I attended the American Association for Applied Linguistics (AAAL) 2017 conference in Portland, Oregon, in March. I presented my research entitled Cross-language discrimination of Korean consonants.
My presentation provides a cross-linguistic perceptual test of Korean consonants by ten native speakers each of Chinese, English, and Korean. The study examines the misperception or insensitivity to native language perception and the relative influence of phonetic, phonemic, and acoustic factors on people’s perceptual ability, depending on their native language. I found in the research that Chinese and English listeners discriminated voiceless and voiced sounds based on the Voice Onset Time (VOT) lengths for stimuli with the same vowel. However, Korean listeners didn’t show VOT length effect on the voicing contrast, identifying most stimuli to be the same. For stimuli with a different vowel, Korean listeners identified most stimuli as the same whereas Chinese and English listeners identified most stimuli as different. These results suggest that non-native listeners are more sensitive in perceiving the voicing contrast of Korean obstruents than native listeners. Furthermore, listeners rely more on their phonemic knowledge than phonetic familiarity in their perception. I emphasized that the language teachers’ awareness of their potential insensitivity to their native language perception can help provide a deeper understanding of foreign learners’ different perceptions of the target language.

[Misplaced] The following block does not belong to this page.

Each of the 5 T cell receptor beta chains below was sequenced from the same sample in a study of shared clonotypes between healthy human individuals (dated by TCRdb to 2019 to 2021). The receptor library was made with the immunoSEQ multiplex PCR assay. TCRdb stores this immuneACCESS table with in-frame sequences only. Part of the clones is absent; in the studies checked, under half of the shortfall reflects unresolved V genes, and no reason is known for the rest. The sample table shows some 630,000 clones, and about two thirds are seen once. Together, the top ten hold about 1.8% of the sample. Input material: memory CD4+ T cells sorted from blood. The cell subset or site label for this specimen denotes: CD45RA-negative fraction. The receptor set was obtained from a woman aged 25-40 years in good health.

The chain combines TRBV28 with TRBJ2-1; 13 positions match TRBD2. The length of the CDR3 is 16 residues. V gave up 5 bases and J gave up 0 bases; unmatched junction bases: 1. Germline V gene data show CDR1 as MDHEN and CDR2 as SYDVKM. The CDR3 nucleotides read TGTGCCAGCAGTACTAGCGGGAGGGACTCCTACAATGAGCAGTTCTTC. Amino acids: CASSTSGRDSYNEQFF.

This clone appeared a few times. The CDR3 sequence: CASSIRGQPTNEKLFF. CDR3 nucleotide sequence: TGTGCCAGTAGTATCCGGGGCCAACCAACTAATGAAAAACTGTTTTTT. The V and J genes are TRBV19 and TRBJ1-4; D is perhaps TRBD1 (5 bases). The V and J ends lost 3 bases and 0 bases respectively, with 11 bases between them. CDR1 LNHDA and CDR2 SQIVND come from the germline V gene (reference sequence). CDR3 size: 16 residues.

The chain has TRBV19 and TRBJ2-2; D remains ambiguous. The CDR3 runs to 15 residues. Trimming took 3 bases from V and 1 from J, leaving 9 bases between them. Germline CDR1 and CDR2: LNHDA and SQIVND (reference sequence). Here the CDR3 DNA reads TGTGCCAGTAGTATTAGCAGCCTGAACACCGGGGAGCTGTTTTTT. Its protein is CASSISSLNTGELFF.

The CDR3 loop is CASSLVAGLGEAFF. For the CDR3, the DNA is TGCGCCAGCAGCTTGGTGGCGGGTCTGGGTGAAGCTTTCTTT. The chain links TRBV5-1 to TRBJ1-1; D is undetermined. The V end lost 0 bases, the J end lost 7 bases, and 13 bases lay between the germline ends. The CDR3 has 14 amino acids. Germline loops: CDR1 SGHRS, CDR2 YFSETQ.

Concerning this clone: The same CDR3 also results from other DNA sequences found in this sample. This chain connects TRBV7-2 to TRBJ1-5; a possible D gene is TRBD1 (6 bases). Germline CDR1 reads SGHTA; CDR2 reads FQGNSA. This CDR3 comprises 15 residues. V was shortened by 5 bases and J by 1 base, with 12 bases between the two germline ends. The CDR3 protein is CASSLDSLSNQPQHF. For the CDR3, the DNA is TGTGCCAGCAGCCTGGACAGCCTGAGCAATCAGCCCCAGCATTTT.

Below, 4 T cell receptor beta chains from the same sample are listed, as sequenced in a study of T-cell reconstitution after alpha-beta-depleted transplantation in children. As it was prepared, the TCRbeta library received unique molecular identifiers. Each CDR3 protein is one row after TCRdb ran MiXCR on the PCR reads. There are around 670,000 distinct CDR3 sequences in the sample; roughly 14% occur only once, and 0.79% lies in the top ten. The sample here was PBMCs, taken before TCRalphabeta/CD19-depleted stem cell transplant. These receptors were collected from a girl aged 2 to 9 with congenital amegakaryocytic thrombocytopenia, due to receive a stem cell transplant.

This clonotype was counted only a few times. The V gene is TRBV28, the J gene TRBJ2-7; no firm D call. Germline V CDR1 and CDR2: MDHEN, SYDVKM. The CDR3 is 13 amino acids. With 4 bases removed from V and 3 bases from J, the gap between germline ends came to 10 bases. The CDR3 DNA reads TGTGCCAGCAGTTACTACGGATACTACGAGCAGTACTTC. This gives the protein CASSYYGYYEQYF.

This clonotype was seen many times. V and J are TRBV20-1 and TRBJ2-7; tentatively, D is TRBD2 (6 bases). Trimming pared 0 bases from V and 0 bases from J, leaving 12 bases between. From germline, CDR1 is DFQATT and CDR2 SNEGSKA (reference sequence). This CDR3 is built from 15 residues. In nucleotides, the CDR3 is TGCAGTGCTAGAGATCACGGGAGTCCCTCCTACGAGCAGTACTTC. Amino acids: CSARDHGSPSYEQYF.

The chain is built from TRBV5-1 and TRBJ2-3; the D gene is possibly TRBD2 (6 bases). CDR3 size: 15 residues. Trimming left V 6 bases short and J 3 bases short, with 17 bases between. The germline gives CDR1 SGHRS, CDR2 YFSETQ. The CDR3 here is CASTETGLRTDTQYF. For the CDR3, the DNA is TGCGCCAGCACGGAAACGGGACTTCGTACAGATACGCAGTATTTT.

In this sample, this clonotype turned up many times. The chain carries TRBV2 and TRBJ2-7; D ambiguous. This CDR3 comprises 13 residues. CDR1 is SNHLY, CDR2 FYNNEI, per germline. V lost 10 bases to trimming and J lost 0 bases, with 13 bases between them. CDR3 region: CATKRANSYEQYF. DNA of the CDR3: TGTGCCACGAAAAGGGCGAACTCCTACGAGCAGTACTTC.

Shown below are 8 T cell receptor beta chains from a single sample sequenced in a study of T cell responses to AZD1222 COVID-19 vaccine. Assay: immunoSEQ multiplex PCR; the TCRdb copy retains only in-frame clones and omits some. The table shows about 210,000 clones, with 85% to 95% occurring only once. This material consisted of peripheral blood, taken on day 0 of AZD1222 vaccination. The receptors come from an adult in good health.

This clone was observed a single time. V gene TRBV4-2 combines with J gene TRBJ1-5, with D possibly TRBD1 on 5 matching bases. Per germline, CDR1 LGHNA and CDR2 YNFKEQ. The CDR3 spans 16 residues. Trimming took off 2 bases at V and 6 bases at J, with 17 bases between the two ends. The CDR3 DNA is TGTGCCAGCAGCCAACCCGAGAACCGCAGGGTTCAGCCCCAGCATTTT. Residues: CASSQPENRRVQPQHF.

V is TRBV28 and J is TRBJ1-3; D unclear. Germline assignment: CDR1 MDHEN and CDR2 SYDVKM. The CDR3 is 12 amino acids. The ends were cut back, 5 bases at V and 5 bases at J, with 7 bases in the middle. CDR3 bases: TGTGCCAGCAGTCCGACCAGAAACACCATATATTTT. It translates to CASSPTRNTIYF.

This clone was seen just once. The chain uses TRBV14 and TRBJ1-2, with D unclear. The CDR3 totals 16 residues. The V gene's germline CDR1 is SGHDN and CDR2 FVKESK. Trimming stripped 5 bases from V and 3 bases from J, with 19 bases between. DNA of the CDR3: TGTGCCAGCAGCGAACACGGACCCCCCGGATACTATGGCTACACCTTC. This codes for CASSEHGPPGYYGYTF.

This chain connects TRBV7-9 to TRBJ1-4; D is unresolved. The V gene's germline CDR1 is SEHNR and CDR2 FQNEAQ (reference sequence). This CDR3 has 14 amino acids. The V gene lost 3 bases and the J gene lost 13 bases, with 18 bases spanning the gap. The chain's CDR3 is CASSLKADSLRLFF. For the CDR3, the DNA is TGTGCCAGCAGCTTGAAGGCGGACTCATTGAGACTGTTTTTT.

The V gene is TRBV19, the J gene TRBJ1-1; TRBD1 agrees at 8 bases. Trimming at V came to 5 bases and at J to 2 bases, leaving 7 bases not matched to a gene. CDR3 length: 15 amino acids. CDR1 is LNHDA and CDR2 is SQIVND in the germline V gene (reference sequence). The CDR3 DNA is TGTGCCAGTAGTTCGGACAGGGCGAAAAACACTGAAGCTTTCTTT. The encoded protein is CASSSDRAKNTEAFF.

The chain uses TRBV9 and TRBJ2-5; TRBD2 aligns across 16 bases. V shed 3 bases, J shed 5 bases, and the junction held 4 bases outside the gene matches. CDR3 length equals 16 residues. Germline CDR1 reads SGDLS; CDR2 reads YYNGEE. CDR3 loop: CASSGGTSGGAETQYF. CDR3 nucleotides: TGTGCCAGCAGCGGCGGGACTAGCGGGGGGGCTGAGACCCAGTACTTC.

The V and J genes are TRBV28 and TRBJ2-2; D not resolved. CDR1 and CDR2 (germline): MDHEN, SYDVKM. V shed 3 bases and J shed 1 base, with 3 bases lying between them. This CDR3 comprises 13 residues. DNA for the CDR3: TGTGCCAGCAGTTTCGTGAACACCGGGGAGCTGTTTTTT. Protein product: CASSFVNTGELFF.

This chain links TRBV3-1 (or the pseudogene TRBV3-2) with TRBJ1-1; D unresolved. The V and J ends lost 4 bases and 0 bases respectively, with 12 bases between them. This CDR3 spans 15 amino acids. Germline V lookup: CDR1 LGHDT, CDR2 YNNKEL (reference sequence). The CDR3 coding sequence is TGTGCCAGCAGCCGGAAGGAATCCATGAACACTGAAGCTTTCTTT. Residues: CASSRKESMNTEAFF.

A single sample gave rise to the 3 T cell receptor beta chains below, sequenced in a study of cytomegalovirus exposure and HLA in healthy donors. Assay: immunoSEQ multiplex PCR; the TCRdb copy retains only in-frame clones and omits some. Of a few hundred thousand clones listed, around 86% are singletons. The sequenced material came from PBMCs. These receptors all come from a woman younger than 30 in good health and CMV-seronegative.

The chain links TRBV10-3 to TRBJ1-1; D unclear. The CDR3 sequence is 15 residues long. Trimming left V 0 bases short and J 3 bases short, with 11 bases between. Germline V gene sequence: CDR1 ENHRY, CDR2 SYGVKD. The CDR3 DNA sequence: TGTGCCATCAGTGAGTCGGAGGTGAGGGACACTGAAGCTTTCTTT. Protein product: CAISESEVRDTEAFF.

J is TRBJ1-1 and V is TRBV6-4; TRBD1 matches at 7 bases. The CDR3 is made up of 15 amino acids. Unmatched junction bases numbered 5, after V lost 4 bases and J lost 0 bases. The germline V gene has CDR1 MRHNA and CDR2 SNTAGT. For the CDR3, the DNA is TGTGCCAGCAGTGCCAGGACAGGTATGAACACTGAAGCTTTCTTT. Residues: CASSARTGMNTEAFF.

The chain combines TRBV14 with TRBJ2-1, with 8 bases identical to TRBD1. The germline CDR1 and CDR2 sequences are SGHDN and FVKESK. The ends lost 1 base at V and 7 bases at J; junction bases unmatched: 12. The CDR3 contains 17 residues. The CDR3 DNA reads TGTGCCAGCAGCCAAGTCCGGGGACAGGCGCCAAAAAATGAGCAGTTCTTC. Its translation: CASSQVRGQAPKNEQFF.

I am always deeply grateful to the BLC for providing funding me to attend conferences. Thank you very much again for your financial support, BLC!